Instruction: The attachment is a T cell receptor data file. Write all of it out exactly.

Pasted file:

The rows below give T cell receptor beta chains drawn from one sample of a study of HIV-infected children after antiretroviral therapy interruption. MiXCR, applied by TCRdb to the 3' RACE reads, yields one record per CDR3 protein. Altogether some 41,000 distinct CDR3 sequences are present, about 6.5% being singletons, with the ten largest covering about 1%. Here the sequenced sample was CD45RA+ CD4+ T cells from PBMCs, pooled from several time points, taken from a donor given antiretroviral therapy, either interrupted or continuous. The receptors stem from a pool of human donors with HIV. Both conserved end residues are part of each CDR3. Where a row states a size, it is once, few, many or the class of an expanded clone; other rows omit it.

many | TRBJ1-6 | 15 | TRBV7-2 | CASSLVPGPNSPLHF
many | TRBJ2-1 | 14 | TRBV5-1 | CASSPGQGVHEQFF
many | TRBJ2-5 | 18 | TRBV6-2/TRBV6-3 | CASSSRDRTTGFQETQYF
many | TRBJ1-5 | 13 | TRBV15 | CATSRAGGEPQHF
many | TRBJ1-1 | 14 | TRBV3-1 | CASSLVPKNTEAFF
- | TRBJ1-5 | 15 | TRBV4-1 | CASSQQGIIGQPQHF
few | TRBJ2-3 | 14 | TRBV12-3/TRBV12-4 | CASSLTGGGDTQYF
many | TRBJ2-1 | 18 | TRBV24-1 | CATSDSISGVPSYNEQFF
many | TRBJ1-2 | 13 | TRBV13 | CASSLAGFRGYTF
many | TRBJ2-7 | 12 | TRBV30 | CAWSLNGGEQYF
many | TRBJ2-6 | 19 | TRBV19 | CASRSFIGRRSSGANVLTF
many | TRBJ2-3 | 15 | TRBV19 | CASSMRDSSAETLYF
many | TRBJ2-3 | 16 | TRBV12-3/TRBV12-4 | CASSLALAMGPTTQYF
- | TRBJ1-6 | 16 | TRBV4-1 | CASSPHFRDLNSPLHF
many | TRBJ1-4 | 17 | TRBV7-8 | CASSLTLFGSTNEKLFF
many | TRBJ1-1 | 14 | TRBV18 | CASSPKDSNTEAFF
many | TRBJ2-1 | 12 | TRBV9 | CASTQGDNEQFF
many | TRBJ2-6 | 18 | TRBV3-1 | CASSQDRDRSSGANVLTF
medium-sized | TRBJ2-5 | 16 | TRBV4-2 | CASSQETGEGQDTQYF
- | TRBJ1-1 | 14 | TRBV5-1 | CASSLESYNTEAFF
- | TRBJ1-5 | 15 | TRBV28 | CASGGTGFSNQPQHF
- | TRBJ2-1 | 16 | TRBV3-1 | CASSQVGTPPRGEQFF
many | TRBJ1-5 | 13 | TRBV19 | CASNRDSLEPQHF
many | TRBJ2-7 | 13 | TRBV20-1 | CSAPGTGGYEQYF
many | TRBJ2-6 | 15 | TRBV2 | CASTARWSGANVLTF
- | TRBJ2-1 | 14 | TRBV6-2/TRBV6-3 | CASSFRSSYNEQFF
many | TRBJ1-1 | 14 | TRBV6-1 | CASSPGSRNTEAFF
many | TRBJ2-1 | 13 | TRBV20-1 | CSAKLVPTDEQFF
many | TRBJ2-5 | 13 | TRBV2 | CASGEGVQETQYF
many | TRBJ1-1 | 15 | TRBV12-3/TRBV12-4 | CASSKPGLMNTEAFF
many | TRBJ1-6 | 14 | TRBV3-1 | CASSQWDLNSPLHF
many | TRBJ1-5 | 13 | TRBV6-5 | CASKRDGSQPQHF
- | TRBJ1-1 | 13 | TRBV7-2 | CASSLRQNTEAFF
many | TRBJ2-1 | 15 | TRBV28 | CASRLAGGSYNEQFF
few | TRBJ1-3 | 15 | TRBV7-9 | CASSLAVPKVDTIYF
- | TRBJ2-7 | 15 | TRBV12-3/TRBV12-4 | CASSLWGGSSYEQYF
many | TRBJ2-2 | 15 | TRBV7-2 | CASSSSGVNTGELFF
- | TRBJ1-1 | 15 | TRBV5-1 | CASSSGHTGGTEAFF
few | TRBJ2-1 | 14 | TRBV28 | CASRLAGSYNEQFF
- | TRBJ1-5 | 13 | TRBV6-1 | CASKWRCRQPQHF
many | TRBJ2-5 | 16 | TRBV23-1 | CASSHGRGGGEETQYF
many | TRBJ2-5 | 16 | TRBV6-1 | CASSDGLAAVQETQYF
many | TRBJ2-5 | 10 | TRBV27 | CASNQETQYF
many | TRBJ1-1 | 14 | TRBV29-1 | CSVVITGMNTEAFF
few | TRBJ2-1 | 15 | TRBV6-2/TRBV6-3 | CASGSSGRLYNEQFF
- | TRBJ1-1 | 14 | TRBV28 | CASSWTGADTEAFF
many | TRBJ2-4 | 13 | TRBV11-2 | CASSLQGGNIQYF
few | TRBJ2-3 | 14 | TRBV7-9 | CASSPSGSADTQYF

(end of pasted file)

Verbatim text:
The rows below give T cell receptor beta chains drawn from one sample of a study of HIV-infected children after antiretroviral therapy interruption. MiXCR, applied by TCRdb to the 3' RACE reads, yields one record per CDR3 protein. Altogether some 41,000 distinct CDR3 sequences are present, about 6.5% being singletons, with the ten largest covering about 1%. Here the sequenced sample was CD45RA+ CD4+ T cells from PBMCs, pooled from several time points, taken from a donor given antiretroviral therapy, either interrupted or continuous. The receptors stem from a pool of human donors with HIV. Both conserved end residues are part of each CDR3. Where a row states a size, it is once, few, many or the class of an expanded clone; other rows omit it.

many | TRBJ1-6 | 15 | TRBV7-2 | CASSLVPGPNSPLHF
many | TRBJ2-1 | 14 | TRBV5-1 | CASSPGQGVHEQFF
many | TRBJ2-5 | 18 | TRBV6-2/TRBV6-3 | CASSSRDRTTGFQETQYF
many | TRBJ1-5 | 13 | TRBV15 | CATSRAGGEPQHF
many | TRBJ1-1 | 14 | TRBV3-1 | CASSLVPKNTEAFF
- | TRBJ1-5 | 15 | TRBV4-1 | CASSQQGIIGQPQHF
few | TRBJ2-3 | 14 | TRBV12-3/TRBV12-4 | CASSLTGGGDTQYF
many | TRBJ2-1 | 18 | TRBV24-1 | CATSDSISGVPSYNEQFF
many | TRBJ1-2 | 13 | TRBV13 | CASSLAGFRGYTF
many | TRBJ2-7 | 12 | TRBV30 | CAWSLNGGEQYF
many | TRBJ2-6 | 19 | TRBV19 | CASRSFIGRRSSGANVLTF
many | TRBJ2-3 | 15 | TRBV19 | CASSMRDSSAETLYF
many | TRBJ2-3 | 16 | TRBV12-3/TRBV12-4 | CASSLALAMGPTTQYF
- | TRBJ1-6 | 16 | TRBV4-1 | CASSPHFRDLNSPLHF
many | TRBJ1-4 | 17 | TRBV7-8 | CASSLTLFGSTNEKLFF
many | TRBJ1-1 | 14 | TRBV18 | CASSPKDSNTEAFF
many | TRBJ2-1 | 12 | TRBV9 | CASTQGDNEQFF
many | TRBJ2-6 | 18 | TRBV3-1 | CASSQDRDRSSGANVLTF
medium-sized | TRBJ2-5 | 16 | TRBV4-2 | CASSQETGEGQDTQYF
- | TRBJ1-1 | 14 | TRBV5-1 | CASSLESYNTEAFF
- | TRBJ1-5 | 15 | TRBV28 | CASGGTGFSNQPQHF
- | TRBJ2-1 | 16 | TRBV3-1 | CASSQVGTPPRGEQFF
many | TRBJ1-5 | 13 | TRBV19 | CASNRDSLEPQHF
many | TRBJ2-7 | 13 | TRBV20-1 | CSAPGTGGYEQYF
many | TRBJ2-6 | 15 | TRBV2 | CASTARWSGANVLTF
- | TRBJ2-1 | 14 | TRBV6-2/TRBV6-3 | CASSFRSSYNEQFF
many | TRBJ1-1 | 14 | TRBV6-1 | CASSPGSRNTEAFF
many | TRBJ2-1 | 13 | TRBV20-1 | CSAKLVPTDEQFF
many | TRBJ2-5 | 13 | TRBV2 | CASGEGVQETQYF
many | TRBJ1-1 | 15 | TRBV12-3/TRBV12-4 | CASSKPGLMNTEAFF
many | TRBJ1-6 | 14 | TRBV3-1 | CASSQWDLNSPLHF
many | TRBJ1-5 | 13 | TRBV6-5 | CASKRDGSQPQHF
- | TRBJ1-1 | 13 | TRBV7-2 | CASSLRQNTEAFF
many | TRBJ2-1 | 15 | TRBV28 | CASRLAGGSYNEQFF
few | TRBJ1-3 | 15 | TRBV7-9 | CASSLAVPKVDTIYF
- | TRBJ2-7 | 15 | TRBV12-3/TRBV12-4 | CASSLWGGSSYEQYF
many | TRBJ2-2 | 15 | TRBV7-2 | CASSSSGVNTGELFF
- | TRBJ1-1 | 15 | TRBV5-1 | CASSSGHTGGTEAFF
few | TRBJ2-1 | 14 | TRBV28 | CASRLAGSYNEQFF
- | TRBJ1-5 | 13 | TRBV6-1 | CASKWRCRQPQHF
many | TRBJ2-5 | 16 | TRBV23-1 | CASSHGRGGGEETQYF
many | TRBJ2-5 | 16 | TRBV6-1 | CASSDGLAAVQETQYF
many | TRBJ2-5 | 10 | TRBV27 | CASNQETQYF
many | TRBJ1-1 | 14 | TRBV29-1 | CSVVITGMNTEAFF
few | TRBJ2-1 | 15 | TRBV6-2/TRBV6-3 | CASGSSGRLYNEQFF
- | TRBJ1-1 | 14 | TRBV28 | CASSWTGADTEAFF
many | TRBJ2-4 | 13 | TRBV11-2 | CASSLQGGNIQYF
few | TRBJ2-3 | 14 | TRBV7-9 | CASSPSGSADTQYF